We just love familiarity which is why franchises work. Today, 60-70% of the top grossing films are franchises: Harry Potter, Jurassic World, Marvel Super Heroes, Lord of the Rings and the list goes on (see chart below). This is very similar to branding, which is why we go back to the same brand of toothpastes, the same food chains, the same cosmetics and the same phones and computers which we have used before and liked it. Nobody likes to learn how to use a new OS.

Once we built a brand, we can have pricing power and pricing power is one of the most important criteria for a good investment. Strong brands can build in pricing power above inflation which is the way to supernormal profits and margins. Star Wars merchandise can be priced ridiculously and fans will just pay up. This is why Disney make billions off merchandise, not just Star Wars, but think Mickey, Disney Princesses, Marvel Heroes and all its other franchises.

Top 20 box office movies of all time

In fact, Disney has 8 out of the top 20 box office movies of all time from Marvel, Frozen, Pirates of the Caribbean, Toy Story and needless to say, Star Wars. So does it make Disney a super investment? Well it's hard to say, because it's not cheap. Disney generates c.USD 7bn in free cash flow annually but trades at a market cap of USD 180bn, that's a 3-4% FCF yield and a big part of the business deals with sports: they own ESPN which has a different business model and analysts argue that costs to acquire content (rights to live telecast sports games) are rising sharply which hurts Disney.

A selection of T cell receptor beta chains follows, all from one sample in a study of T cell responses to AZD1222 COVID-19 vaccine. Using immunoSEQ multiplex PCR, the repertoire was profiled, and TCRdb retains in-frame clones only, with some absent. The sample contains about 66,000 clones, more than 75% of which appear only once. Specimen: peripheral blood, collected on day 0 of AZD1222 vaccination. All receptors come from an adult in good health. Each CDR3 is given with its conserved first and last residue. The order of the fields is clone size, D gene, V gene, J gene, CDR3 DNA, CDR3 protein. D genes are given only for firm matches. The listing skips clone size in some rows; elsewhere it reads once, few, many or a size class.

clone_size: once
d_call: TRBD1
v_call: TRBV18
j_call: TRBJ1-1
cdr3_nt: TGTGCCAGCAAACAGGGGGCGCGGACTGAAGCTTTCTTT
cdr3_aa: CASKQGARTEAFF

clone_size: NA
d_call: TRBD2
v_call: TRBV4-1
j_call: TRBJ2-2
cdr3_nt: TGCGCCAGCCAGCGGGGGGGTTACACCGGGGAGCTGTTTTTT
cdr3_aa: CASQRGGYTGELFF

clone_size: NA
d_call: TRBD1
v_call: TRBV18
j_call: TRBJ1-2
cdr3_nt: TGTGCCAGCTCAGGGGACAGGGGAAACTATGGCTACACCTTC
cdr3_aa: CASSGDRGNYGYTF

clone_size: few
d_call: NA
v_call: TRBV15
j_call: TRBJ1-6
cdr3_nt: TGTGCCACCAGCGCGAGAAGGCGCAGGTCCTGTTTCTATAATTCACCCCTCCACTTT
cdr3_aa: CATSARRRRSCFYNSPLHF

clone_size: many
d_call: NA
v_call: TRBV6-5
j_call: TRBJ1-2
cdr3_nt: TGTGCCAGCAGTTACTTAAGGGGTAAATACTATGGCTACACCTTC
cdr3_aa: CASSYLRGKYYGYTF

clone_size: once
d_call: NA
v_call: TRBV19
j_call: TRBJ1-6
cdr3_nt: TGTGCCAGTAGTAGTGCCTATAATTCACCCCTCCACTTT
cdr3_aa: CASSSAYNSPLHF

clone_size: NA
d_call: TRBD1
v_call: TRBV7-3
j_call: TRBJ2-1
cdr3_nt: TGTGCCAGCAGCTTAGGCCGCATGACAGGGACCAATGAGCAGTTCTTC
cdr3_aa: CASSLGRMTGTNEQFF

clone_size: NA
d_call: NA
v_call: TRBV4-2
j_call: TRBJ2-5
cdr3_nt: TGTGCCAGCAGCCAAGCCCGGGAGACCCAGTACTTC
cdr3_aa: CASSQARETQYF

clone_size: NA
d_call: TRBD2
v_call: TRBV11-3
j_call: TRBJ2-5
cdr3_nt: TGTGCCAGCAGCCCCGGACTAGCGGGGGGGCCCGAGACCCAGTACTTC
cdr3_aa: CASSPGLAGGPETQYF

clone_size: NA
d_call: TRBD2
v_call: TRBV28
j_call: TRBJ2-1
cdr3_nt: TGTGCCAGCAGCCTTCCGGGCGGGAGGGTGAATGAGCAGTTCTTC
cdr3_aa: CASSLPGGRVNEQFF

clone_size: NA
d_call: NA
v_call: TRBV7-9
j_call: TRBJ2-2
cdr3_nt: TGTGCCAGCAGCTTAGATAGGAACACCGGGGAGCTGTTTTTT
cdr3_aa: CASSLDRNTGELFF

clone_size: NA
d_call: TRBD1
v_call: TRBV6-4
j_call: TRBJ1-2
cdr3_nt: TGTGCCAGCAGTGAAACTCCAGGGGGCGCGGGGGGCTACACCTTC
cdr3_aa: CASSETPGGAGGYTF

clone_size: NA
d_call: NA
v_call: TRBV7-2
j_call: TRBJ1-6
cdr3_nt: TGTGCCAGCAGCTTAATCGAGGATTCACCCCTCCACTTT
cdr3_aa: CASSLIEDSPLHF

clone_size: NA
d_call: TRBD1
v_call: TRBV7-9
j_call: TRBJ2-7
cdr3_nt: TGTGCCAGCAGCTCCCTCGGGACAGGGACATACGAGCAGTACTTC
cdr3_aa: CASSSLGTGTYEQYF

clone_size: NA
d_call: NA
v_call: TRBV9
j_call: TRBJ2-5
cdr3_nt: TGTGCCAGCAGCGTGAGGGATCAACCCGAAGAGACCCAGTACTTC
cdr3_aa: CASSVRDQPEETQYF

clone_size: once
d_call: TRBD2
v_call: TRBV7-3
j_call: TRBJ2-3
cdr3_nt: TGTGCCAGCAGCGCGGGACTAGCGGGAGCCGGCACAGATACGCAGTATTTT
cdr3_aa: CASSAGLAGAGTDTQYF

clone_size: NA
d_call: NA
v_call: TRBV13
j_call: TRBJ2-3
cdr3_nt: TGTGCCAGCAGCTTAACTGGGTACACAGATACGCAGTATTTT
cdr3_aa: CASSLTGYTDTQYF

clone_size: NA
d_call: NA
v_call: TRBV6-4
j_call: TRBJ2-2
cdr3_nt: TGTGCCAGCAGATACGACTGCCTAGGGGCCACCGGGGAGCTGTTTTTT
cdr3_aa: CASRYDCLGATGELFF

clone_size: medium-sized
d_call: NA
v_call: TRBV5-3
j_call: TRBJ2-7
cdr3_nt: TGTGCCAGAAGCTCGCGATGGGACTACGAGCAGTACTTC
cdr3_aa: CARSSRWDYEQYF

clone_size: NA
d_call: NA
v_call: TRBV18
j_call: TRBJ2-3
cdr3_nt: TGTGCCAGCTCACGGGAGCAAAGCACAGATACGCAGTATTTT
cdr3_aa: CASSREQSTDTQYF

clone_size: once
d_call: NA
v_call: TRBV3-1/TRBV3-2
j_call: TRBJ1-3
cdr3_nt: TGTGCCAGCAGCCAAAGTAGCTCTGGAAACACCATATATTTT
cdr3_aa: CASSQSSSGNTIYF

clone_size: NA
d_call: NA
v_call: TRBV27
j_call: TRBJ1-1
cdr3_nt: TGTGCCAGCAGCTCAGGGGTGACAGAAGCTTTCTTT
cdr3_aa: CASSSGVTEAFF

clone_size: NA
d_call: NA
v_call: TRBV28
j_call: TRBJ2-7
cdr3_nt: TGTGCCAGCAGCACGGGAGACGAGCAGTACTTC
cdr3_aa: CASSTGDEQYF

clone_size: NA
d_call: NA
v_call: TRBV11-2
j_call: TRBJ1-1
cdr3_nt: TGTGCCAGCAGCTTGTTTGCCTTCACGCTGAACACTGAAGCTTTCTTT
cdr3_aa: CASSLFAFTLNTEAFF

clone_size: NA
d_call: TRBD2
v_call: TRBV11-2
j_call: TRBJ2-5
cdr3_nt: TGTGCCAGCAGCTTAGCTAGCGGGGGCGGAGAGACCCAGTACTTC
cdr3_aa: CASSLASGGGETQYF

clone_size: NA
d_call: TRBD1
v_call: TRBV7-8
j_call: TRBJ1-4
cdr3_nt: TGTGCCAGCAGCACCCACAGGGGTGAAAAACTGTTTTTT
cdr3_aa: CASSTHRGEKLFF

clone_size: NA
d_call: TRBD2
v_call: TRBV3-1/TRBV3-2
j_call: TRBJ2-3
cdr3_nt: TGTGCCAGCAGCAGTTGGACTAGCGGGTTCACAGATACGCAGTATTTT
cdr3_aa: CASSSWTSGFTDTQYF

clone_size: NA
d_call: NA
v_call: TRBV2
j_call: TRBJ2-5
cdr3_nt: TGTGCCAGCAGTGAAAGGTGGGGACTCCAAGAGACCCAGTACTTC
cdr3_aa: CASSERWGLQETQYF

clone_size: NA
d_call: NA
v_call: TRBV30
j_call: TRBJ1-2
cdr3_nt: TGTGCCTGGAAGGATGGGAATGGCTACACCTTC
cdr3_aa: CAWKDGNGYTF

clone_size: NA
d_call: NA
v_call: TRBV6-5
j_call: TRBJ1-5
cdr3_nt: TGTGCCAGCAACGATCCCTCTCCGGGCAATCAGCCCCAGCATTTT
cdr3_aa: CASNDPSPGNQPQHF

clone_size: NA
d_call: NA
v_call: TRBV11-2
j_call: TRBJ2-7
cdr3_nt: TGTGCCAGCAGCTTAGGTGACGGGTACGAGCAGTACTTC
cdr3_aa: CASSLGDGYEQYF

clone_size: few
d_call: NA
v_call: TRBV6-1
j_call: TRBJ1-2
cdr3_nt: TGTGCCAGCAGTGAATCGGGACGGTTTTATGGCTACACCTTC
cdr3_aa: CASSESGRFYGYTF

But in the franchise business, Disney is unbeatable. Essentially, it had become a buyer of choice for franchise creators. Pixar, Marvel, Lucasfilm all chose to be bought out by Disney because they knew their life-works would find a better home and soar to greater heights. It has become an aggregator of good quality content, not unlike Berkshire Hathaway as a good aggregator of high quality businesses. With more and more content, Disney is then able to drive more merchandise sales, more synergies between its various businesses (other than sports). 

I guess this is really one of the important lesson learnt in investing: look for good aggregator stocks. Companies that have built that capability to deliver value add by building on its strength of aggregating businesses. They just become a locus of growth and keeps attracting the good stuff to them like a strong magnet. This has been the model of growth for some US companies for some time. Especially in certain sectors like pharmaceutical and medtech.

Even in our daily lives, we can strive to be an aggregator of good quality stuff. We should aspire to aggregate wisdom in some domain and become a master of sorts (yeah like a Jedi Master). We then build a brand for ourselves and people would come to us. There are many niches that one could fulfill. I am sure we know friends who are good at music, or IT, or art, or food, or finance and we seek them out for their expertise sometimes. We should seek to be an aggregator in a field we are interested in and have established some know-how and expertise. 

Strive to be a Jedi Master